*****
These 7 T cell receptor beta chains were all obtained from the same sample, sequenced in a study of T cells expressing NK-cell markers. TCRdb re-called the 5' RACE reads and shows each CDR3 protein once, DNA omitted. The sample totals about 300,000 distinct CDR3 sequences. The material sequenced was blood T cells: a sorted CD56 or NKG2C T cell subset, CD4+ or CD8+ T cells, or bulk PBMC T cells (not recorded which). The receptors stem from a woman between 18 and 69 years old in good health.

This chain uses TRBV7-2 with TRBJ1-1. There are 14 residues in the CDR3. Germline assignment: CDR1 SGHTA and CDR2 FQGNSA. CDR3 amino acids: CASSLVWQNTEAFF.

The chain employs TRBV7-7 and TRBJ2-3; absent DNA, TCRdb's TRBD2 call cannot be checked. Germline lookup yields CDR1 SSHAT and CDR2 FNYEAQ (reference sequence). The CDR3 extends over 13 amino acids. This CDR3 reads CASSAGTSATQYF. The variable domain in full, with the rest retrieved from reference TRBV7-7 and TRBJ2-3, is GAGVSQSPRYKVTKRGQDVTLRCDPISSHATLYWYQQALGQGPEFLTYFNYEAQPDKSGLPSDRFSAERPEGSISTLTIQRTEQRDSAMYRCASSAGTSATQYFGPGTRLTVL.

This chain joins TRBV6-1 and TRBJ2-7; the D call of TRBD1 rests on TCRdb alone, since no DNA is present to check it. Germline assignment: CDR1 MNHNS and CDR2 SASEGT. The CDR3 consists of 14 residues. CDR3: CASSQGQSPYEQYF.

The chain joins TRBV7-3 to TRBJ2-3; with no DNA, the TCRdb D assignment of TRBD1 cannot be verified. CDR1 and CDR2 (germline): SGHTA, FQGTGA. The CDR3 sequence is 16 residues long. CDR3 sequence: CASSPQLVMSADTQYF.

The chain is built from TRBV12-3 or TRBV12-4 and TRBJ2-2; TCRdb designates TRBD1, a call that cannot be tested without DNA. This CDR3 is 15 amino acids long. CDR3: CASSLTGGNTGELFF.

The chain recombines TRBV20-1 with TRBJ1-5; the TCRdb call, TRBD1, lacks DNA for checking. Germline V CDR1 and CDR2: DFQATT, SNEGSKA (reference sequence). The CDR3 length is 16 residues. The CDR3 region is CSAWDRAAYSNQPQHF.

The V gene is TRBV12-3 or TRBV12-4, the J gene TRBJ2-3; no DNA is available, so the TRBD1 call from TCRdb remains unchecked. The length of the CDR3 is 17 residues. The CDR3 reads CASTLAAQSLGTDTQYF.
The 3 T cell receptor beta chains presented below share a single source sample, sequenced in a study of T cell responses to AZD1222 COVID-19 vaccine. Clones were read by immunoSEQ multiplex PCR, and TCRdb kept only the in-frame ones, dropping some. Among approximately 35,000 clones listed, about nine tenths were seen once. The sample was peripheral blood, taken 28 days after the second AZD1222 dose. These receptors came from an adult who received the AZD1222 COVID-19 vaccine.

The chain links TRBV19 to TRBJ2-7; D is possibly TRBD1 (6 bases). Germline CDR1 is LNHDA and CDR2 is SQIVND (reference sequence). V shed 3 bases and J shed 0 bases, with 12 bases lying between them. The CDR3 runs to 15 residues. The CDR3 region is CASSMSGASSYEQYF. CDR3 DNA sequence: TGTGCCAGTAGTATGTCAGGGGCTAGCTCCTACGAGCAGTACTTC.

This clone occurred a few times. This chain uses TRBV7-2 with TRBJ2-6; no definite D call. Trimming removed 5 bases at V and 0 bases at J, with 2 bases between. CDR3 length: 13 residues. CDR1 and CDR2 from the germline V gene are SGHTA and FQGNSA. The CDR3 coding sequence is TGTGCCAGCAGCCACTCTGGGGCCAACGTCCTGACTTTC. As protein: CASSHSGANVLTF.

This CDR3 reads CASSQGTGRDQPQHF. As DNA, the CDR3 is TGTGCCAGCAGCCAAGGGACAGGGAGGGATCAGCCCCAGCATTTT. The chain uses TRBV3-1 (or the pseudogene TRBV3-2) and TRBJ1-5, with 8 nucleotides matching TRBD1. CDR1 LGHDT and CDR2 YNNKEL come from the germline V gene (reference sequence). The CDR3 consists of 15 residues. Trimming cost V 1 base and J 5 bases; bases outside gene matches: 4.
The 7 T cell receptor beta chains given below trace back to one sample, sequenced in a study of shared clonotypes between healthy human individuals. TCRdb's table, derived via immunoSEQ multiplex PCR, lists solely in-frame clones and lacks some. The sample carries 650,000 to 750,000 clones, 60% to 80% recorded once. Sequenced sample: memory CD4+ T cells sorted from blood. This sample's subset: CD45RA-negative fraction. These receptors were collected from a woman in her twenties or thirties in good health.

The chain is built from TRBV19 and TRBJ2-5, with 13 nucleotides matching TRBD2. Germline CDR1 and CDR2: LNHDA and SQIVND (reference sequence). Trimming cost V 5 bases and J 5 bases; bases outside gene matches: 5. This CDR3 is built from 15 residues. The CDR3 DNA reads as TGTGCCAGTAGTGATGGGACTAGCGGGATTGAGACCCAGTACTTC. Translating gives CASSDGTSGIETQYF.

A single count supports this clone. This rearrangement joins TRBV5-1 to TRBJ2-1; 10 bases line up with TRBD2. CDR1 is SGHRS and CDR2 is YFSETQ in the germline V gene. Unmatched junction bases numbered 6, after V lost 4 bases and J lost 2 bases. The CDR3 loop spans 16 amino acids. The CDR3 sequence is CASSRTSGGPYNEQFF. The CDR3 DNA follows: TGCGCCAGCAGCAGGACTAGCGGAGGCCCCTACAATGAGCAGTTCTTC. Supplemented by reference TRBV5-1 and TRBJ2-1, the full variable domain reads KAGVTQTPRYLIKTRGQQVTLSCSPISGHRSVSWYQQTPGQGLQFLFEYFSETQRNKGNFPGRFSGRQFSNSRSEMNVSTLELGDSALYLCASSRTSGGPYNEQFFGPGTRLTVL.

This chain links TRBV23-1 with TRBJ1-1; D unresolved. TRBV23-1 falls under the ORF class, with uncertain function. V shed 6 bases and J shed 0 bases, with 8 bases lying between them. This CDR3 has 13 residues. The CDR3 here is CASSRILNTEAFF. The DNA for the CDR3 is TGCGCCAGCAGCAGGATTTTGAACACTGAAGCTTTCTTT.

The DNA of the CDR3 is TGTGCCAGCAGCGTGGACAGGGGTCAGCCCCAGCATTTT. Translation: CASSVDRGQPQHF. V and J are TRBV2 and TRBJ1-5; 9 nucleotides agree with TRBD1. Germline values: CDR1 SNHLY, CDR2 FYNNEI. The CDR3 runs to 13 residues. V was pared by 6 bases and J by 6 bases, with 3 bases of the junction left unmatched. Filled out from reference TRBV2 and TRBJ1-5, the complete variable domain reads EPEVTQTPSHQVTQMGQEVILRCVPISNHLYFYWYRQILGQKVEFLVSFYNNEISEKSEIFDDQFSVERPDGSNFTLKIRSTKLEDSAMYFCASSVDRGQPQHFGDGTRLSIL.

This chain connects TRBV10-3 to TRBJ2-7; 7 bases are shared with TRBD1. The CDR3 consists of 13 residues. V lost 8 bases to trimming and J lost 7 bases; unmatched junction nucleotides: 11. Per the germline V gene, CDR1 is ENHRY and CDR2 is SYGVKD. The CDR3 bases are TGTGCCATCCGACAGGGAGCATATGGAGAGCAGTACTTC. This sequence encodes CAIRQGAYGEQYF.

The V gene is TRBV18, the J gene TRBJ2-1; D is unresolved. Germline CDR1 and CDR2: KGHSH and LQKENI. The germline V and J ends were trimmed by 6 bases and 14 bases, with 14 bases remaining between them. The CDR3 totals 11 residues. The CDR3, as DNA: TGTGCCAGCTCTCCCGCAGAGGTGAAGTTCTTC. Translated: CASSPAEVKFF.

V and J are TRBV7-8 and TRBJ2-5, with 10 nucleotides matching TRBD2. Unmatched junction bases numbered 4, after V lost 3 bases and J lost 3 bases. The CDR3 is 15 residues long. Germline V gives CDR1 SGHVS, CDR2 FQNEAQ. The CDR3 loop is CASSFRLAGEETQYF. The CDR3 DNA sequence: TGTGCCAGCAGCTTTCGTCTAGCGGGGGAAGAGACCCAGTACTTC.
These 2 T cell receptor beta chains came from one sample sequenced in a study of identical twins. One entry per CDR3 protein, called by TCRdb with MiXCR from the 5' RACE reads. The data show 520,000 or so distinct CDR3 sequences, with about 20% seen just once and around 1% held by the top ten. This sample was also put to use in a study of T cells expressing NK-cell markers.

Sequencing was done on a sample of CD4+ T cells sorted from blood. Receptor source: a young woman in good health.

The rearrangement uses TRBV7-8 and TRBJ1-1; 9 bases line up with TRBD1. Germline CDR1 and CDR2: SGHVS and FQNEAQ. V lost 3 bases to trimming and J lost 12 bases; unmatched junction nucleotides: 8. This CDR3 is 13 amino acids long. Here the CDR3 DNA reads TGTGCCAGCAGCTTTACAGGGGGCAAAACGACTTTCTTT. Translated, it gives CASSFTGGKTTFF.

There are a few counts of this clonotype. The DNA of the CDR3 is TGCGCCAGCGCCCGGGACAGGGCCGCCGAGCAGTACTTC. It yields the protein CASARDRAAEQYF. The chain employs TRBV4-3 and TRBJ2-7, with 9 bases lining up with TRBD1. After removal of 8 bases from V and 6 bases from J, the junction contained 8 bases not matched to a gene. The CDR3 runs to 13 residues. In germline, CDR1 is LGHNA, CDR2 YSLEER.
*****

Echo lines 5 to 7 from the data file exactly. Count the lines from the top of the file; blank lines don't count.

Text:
The chain joins TRBV7-3 to TRBJ2-3; with no DNA, the TCRdb D assignment of TRBD1 cannot be verified. CDR1 and CDR2 (germline): SGHTA, FQGTGA. The CDR3 sequence is 16 residues long. CDR3 sequence: CASSPQLVMSADTQYF.

The chain is built from TRBV12-3 or TRBV12-4 and TRBJ2-2; TCRdb designates TRBD1, a call that cannot be tested without DNA. This CDR3 is 15 amino acids long. CDR3: CASSLTGGNTGELFF.

The chain recombines TRBV20-1 with TRBJ1-5; the TCRdb call, TRBD1, lacks DNA for checking. Germline V CDR1 and CDR2: DFQATT, SNEGSKA (reference sequence). The CDR3 length is 16 residues. The CDR3 region is CSAWDRAAYSNQPQHF.